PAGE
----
A Year in My Garden: Selecting Seeds

Welcome to the newest series on the Planting Justice blog: A Gardener’s Revolution! This year, I’ll be following one Planting Justice-installed garden (mine!) throughout the entire year bounteous California year — fall to winter to spring to summer, and back to fall. — Nicole Wires, PJ Permaculture Designer

This year, I decided to grow all of my seedlings from seed. Starting seeds is a truly magical process — it never ceases to amaze me that the smallest, most fragile and unassuming seed can produce a bountiful, nourishing plant. Growing your own seedlings from seed is also one of the best ways to make healthy, local, sustainably grown food truly affordable. With time, energy, and mindfulness you can save seeds from your own garden, share seeds with your neighbors, and begin to build a truly self-reliant, local food economy that costs no money to participate in!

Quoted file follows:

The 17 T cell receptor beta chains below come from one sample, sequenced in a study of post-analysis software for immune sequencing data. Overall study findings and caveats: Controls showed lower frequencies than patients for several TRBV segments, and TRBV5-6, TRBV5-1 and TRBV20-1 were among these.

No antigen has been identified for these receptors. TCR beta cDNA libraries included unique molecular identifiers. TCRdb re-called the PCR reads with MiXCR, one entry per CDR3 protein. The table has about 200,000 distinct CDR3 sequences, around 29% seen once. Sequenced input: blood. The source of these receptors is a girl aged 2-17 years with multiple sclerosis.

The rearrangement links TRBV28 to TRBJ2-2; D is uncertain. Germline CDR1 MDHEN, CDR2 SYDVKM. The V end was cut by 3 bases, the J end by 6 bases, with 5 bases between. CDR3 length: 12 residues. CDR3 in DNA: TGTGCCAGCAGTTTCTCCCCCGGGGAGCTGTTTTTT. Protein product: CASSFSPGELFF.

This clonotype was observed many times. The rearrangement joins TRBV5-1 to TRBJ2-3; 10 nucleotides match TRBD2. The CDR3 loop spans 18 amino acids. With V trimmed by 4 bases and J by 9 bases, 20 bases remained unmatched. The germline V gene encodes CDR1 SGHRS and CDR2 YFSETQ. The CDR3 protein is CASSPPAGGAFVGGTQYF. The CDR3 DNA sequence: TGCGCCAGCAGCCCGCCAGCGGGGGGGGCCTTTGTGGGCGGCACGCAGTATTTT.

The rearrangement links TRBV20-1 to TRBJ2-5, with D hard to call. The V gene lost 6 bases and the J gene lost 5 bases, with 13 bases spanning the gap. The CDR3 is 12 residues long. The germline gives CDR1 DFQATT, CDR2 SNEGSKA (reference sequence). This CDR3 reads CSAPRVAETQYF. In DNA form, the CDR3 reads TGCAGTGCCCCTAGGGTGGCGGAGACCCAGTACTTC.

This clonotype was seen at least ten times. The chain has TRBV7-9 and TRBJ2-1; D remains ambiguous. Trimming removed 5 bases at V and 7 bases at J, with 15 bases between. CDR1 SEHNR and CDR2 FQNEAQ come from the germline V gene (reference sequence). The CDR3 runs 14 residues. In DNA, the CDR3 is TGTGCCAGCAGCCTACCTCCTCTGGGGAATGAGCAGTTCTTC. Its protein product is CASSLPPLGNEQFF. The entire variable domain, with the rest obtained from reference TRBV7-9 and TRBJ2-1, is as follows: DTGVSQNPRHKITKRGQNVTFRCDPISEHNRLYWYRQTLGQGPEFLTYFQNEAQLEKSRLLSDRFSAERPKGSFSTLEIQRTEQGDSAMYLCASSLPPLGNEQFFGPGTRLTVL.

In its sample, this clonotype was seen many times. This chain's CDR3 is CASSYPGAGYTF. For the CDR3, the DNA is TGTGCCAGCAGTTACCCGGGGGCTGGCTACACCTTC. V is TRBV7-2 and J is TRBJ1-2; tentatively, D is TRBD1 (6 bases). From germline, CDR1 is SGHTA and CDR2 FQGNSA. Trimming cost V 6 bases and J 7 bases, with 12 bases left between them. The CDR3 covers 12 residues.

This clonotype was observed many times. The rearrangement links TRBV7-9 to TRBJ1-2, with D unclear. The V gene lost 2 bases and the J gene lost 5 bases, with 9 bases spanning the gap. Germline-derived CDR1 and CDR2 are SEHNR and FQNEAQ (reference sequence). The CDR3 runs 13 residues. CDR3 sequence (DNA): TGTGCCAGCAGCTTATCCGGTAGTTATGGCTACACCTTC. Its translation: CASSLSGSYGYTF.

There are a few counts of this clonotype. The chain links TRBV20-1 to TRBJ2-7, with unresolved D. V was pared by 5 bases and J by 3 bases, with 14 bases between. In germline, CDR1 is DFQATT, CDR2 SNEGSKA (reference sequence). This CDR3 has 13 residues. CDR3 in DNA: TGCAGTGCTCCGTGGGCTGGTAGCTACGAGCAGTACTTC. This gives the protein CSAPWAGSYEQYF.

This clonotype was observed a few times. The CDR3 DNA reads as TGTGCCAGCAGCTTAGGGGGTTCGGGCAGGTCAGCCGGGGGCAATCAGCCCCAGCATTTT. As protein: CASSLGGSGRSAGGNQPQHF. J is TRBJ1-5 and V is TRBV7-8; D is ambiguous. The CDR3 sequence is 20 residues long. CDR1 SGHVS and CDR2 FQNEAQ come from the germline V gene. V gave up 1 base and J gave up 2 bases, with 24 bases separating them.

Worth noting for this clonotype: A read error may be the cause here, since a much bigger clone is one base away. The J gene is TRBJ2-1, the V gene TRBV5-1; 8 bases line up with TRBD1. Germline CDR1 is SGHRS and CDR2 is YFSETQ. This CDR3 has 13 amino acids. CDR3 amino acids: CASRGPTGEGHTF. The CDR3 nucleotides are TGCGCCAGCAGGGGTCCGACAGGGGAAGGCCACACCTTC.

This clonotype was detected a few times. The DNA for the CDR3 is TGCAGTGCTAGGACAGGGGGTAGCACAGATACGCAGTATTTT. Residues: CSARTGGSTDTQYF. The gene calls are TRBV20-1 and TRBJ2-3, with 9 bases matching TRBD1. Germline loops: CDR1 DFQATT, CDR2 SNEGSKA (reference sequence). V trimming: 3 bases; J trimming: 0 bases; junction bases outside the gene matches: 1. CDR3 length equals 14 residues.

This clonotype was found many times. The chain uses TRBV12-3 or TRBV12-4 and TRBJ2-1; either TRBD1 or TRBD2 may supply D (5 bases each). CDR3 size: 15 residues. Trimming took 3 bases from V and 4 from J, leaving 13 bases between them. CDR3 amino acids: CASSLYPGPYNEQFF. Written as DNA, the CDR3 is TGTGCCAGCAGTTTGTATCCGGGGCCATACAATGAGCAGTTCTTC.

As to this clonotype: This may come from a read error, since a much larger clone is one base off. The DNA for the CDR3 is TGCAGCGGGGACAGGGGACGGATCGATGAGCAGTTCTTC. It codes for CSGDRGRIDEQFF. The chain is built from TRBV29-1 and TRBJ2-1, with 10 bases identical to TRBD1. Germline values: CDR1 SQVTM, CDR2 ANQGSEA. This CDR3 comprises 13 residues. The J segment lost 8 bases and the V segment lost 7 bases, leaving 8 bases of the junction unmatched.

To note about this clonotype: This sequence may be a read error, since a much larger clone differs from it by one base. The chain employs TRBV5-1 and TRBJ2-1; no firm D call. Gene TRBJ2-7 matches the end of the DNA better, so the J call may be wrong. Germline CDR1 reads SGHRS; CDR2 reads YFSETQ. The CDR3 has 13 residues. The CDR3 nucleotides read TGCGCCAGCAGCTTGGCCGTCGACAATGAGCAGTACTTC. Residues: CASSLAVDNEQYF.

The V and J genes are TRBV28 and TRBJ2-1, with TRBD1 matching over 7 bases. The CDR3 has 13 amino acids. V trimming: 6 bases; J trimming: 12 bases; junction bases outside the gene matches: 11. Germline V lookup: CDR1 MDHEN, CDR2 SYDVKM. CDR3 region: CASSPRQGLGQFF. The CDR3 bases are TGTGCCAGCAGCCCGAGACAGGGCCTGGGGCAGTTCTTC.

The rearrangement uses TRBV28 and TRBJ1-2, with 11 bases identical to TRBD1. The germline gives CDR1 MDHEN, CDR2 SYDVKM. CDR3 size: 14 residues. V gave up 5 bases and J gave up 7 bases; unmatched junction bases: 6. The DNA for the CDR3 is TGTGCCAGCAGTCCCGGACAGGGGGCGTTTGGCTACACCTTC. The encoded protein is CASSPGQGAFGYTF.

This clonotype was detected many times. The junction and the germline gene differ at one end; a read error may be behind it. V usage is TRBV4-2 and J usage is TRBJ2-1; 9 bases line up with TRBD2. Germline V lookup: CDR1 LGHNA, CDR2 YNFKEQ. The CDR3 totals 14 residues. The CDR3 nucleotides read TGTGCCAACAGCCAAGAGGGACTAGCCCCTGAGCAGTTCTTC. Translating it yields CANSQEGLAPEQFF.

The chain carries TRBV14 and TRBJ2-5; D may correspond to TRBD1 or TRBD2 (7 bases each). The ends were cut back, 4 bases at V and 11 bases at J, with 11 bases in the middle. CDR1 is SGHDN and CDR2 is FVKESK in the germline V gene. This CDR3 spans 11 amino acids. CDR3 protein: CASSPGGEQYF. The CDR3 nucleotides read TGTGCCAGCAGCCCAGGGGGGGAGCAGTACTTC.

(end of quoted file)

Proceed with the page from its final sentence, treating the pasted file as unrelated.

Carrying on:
Choosing seeds to grow for the season is one of my favorite rituals. Take a visit to your local seed lending library and see what your neighbors and community have been growing and saving — in the Bay Area check out the BASIL Seed Library at the Ecology Center in Berkeley, the Seedfolks Seed Lending Library at the Cesar Chavez Branch of the Oakland Public Library, the Richmond Grows Seed Lending Library at the Main Branch of the Richmond Public Library, or the SF Seed Library at the Potrero Hill branch of the San Francisco Public Library. If you decide to purchase seeds, a few of my favorite seed companies are Seed Savers Exchange, a non-profit dedicated to preserving culturally diverse and genetically endangered food crop varieties, Native Seeds/SEARCH, a Tucson-based non-profit that preserves heirloom arid land seed varieties and works closely with indigenous communities in the desert Southwest to preserve seeds grown by generations of indigenous peoples. Baker Creek Heirloom Seeds also has an amazing and fun variety or rare, heirloom seeds to explore. And of course, you can always save your own seeds — creating a truly self-sustaining landscape of vegetables well adapted to your own local micro-climate. When the time is right, I’ll write about all sorts of seed saving endeavors you can undertake from your own garden!